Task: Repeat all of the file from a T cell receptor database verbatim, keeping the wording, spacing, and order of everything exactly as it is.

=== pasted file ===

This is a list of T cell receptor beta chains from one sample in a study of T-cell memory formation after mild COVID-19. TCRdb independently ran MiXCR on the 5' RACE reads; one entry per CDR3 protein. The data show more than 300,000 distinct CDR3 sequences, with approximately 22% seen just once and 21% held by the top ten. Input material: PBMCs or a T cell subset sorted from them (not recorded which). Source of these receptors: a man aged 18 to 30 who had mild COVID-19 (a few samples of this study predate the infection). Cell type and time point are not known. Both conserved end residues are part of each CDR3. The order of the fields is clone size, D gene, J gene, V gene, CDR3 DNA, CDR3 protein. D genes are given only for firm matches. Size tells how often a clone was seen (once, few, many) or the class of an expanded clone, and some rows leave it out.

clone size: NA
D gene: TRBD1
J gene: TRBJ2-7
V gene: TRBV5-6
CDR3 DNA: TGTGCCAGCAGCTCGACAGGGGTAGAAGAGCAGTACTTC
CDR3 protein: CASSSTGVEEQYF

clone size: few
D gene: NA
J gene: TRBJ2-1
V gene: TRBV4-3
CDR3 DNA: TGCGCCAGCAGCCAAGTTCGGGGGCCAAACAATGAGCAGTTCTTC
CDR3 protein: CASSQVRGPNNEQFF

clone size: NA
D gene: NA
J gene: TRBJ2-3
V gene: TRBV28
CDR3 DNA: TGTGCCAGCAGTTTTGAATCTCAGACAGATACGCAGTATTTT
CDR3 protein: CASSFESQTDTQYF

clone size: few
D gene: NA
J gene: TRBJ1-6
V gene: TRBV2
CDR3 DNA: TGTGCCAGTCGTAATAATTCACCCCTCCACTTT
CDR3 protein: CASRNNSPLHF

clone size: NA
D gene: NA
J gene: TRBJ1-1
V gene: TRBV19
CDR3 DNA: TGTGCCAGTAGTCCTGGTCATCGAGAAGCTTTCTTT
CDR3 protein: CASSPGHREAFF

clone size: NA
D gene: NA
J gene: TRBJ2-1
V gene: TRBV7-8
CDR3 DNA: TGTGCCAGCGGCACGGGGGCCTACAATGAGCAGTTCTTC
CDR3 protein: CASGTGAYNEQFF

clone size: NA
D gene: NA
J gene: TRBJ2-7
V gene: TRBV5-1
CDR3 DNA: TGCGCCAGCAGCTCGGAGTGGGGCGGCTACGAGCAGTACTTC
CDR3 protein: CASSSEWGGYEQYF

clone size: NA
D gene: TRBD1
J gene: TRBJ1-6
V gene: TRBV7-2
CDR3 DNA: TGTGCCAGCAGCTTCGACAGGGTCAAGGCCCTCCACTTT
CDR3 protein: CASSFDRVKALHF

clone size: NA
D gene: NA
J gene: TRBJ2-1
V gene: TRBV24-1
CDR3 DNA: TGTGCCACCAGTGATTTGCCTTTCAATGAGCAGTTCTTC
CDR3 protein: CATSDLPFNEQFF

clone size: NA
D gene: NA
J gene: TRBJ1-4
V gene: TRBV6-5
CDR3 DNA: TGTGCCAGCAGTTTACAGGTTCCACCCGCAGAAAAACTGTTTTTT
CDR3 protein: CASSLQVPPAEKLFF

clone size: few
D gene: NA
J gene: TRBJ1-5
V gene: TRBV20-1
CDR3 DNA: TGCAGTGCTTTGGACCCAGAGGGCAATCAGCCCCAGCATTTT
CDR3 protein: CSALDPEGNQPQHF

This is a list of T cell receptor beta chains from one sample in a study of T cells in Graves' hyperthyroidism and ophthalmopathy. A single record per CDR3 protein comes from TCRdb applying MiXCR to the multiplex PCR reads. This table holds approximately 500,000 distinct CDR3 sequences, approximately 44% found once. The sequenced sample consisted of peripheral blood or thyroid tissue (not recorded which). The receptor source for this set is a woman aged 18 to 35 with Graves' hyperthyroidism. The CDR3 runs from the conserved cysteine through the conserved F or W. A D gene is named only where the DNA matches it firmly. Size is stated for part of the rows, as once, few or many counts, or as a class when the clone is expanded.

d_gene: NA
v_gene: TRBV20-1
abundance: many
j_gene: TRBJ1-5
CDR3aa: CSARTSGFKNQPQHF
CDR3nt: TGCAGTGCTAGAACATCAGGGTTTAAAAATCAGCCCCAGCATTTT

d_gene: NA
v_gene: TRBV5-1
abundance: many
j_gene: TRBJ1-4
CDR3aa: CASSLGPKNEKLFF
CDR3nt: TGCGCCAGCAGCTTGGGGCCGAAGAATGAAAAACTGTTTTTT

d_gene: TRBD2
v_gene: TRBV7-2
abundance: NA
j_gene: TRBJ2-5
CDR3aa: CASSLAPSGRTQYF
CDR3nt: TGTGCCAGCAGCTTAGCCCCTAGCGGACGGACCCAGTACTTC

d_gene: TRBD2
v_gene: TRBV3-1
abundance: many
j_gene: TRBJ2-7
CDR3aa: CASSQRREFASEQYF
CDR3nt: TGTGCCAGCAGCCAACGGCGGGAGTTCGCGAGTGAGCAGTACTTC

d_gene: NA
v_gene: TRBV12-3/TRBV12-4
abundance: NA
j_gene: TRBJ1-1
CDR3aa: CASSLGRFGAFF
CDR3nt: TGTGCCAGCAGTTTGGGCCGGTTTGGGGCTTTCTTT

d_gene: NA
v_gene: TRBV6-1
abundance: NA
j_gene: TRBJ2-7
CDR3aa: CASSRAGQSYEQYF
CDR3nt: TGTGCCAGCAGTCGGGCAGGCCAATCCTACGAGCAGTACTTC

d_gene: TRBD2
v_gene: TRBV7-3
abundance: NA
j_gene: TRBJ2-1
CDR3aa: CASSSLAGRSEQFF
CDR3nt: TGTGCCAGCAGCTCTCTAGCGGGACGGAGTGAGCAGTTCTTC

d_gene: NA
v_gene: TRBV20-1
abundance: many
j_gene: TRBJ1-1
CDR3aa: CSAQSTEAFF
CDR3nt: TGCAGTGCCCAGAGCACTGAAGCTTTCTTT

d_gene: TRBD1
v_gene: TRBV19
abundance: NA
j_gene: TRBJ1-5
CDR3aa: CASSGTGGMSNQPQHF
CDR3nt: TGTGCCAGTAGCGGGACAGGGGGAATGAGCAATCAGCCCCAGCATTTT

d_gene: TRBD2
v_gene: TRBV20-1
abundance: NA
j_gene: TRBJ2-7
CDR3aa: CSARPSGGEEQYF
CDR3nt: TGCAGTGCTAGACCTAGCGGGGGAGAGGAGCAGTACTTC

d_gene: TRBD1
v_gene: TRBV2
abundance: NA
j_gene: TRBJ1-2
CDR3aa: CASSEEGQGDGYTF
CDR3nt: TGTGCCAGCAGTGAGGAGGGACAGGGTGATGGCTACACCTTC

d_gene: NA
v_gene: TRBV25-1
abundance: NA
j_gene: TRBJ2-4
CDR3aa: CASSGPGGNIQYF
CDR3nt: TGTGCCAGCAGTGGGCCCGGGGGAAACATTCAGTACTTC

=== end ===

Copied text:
This is a list of T cell receptor beta chains from one sample in a study of T-cell memory formation after mild COVID-19. TCRdb independently ran MiXCR on the 5' RACE reads; one entry per CDR3 protein. The data show more than 300,000 distinct CDR3 sequences, with approximately 22% seen just once and 21% held by the top ten. Input material: PBMCs or a T cell subset sorted from them (not recorded which). Source of these receptors: a man aged 18 to 30 who had mild COVID-19 (a few samples of this study predate the infection). Cell type and time point are not known. Both conserved end residues are part of each CDR3. The order of the fields is clone size, D gene, J gene, V gene, CDR3 DNA, CDR3 protein. D genes are given only for firm matches. Size tells how often a clone was seen (once, few, many) or the class of an expanded clone, and some rows leave it out.

clone size: NA
D gene: TRBD1
J gene: TRBJ2-7
V gene: TRBV5-6
CDR3 DNA: TGTGCCAGCAGCTCGACAGGGGTAGAAGAGCAGTACTTC
CDR3 protein: CASSSTGVEEQYF

clone size: few
D gene: NA
J gene: TRBJ2-1
V gene: TRBV4-3
CDR3 DNA: TGCGCCAGCAGCCAAGTTCGGGGGCCAAACAATGAGCAGTTCTTC
CDR3 protein: CASSQVRGPNNEQFF

clone size: NA
D gene: NA
J gene: TRBJ2-3
V gene: TRBV28
CDR3 DNA: TGTGCCAGCAGTTTTGAATCTCAGACAGATACGCAGTATTTT
CDR3 protein: CASSFESQTDTQYF

clone size: few
D gene: NA
J gene: TRBJ1-6
V gene: TRBV2
CDR3 DNA: TGTGCCAGTCGTAATAATTCACCCCTCCACTTT
CDR3 protein: CASRNNSPLHF

clone size: NA
D gene: NA
J gene: TRBJ1-1
V gene: TRBV19
CDR3 DNA: TGTGCCAGTAGTCCTGGTCATCGAGAAGCTTTCTTT
CDR3 protein: CASSPGHREAFF

clone size: NA
D gene: NA
J gene: TRBJ2-1
V gene: TRBV7-8
CDR3 DNA: TGTGCCAGCGGCACGGGGGCCTACAATGAGCAGTTCTTC
CDR3 protein: CASGTGAYNEQFF

clone size: NA
D gene: NA
J gene: TRBJ2-7
V gene: TRBV5-1
CDR3 DNA: TGCGCCAGCAGCTCGGAGTGGGGCGGCTACGAGCAGTACTTC
CDR3 protein: CASSSEWGGYEQYF

clone size: NA
D gene: TRBD1
J gene: TRBJ1-6
V gene: TRBV7-2
CDR3 DNA: TGTGCCAGCAGCTTCGACAGGGTCAAGGCCCTCCACTTT
CDR3 protein: CASSFDRVKALHF

clone size: NA
D gene: NA
J gene: TRBJ2-1
V gene: TRBV24-1
CDR3 DNA: TGTGCCACCAGTGATTTGCCTTTCAATGAGCAGTTCTTC
CDR3 protein: CATSDLPFNEQFF

clone size: NA
D gene: NA
J gene: TRBJ1-4
V gene: TRBV6-5
CDR3 DNA: TGTGCCAGCAGTTTACAGGTTCCACCCGCAGAAAAACTGTTTTTT
CDR3 protein: CASSLQVPPAEKLFF

clone size: few
D gene: NA
J gene: TRBJ1-5
V gene: TRBV20-1
CDR3 DNA: TGCAGTGCTTTGGACCCAGAGGGCAATCAGCCCCAGCATTTT
CDR3 protein: CSALDPEGNQPQHF

This is a list of T cell receptor beta chains from one sample in a study of T cells in Graves' hyperthyroidism and ophthalmopathy. A single record per CDR3 protein comes from TCRdb applying MiXCR to the multiplex PCR reads. This table holds approximately 500,000 distinct CDR3 sequences, approximately 44% found once. The sequenced sample consisted of peripheral blood or thyroid tissue (not recorded which). The receptor source for this set is a woman aged 18 to 35 with Graves' hyperthyroidism. The CDR3 runs from the conserved cysteine through the conserved F or W. A D gene is named only where the DNA matches it firmly. Size is stated for part of the rows, as once, few or many counts, or as a class when the clone is expanded.

d_gene: NA
v_gene: TRBV20-1
abundance: many
j_gene: TRBJ1-5
CDR3aa: CSARTSGFKNQPQHF
CDR3nt: TGCAGTGCTAGAACATCAGGGTTTAAAAATCAGCCCCAGCATTTT

d_gene: NA
v_gene: TRBV5-1
abundance: many
j_gene: TRBJ1-4
CDR3aa: CASSLGPKNEKLFF
CDR3nt: TGCGCCAGCAGCTTGGGGCCGAAGAATGAAAAACTGTTTTTT

d_gene: TRBD2
v_gene: TRBV7-2
abundance: NA
j_gene: TRBJ2-5
CDR3aa: CASSLAPSGRTQYF
CDR3nt: TGTGCCAGCAGCTTAGCCCCTAGCGGACGGACCCAGTACTTC

d_gene: TRBD2
v_gene: TRBV3-1
abundance: many
j_gene: TRBJ2-7
CDR3aa: CASSQRREFASEQYF
CDR3nt: TGTGCCAGCAGCCAACGGCGGGAGTTCGCGAGTGAGCAGTACTTC

d_gene: NA
v_gene: TRBV12-3/TRBV12-4
abundance: NA
j_gene: TRBJ1-1
CDR3aa: CASSLGRFGAFF
CDR3nt: TGTGCCAGCAGTTTGGGCCGGTTTGGGGCTTTCTTT

d_gene: NA
v_gene: TRBV6-1
abundance: NA
j_gene: TRBJ2-7
CDR3aa: CASSRAGQSYEQYF
CDR3nt: TGTGCCAGCAGTCGGGCAGGCCAATCCTACGAGCAGTACTTC

d_gene: TRBD2
v_gene: TRBV7-3
abundance: NA
j_gene: TRBJ2-1
CDR3aa: CASSSLAGRSEQFF
CDR3nt: TGTGCCAGCAGCTCTCTAGCGGGACGGAGTGAGCAGTTCTTC

d_gene: NA
v_gene: TRBV20-1
abundance: many
j_gene: TRBJ1-1
CDR3aa: CSAQSTEAFF
CDR3nt: TGCAGTGCCCAGAGCACTGAAGCTTTCTTT

d_gene: TRBD1
v_gene: TRBV19
abundance: NA
j_gene: TRBJ1-5
CDR3aa: CASSGTGGMSNQPQHF
CDR3nt: TGTGCCAGTAGCGGGACAGGGGGAATGAGCAATCAGCCCCAGCATTTT

d_gene: TRBD2
v_gene: TRBV20-1
abundance: NA
j_gene: TRBJ2-7
CDR3aa: CSARPSGGEEQYF
CDR3nt: TGCAGTGCTAGACCTAGCGGGGGAGAGGAGCAGTACTTC

d_gene: TRBD1
v_gene: TRBV2
abundance: NA
j_gene: TRBJ1-2
CDR3aa: CASSEEGQGDGYTF
CDR3nt: TGTGCCAGCAGTGAGGAGGGACAGGGTGATGGCTACACCTTC

d_gene: NA
v_gene: TRBV25-1
abundance: NA
j_gene: TRBJ2-4
CDR3aa: CASSGPGGNIQYF
CDR3nt: TGTGCCAGCAGTGGGCCCGGGGGAAACATTCAGTACTTC